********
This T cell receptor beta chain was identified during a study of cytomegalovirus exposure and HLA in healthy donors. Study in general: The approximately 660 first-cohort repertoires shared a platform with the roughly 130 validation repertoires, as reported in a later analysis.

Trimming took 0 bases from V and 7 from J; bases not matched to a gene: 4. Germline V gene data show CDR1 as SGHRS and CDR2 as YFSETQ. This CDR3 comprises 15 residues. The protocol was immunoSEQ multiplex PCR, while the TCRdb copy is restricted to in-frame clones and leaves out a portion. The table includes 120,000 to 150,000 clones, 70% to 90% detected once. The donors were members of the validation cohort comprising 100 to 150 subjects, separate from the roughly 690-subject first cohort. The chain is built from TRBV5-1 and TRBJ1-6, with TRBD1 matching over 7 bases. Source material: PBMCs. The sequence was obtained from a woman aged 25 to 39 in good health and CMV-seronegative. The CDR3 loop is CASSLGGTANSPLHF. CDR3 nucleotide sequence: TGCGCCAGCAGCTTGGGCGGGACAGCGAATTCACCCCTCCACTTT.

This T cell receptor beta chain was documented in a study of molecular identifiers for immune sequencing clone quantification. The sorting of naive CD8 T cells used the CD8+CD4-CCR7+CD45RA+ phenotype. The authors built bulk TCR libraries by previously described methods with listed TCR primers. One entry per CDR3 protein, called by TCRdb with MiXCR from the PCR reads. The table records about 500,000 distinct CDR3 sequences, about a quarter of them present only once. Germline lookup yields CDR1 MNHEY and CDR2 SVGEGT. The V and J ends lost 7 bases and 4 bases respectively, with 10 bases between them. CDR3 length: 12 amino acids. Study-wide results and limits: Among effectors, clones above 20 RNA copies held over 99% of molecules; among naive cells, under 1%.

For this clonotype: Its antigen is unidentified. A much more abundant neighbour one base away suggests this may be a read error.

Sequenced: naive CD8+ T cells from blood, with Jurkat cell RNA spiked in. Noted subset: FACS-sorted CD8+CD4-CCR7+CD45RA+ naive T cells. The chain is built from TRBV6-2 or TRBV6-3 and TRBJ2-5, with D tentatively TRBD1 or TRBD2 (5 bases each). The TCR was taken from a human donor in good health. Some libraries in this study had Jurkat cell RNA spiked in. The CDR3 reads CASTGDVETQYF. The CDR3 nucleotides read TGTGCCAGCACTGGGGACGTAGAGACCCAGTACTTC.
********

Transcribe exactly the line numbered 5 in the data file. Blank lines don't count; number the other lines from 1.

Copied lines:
Sequenced: naive CD8+ T cells from blood, with Jurkat cell RNA spiked in. Noted subset: FACS-sorted CD8+CD4-CCR7+CD45RA+ naive T cells. The chain is built from TRBV6-2 or TRBV6-3 and TRBJ2-5, with D tentatively TRBD1 or TRBD2 (5 bases each). The TCR was taken from a human donor in good health. Some libraries in this study had Jurkat cell RNA spiked in. The CDR3 reads CASTGDVETQYF. The CDR3 nucleotides read TGTGCCAGCACTGGGGACGTAGAGACCCAGTACTTC.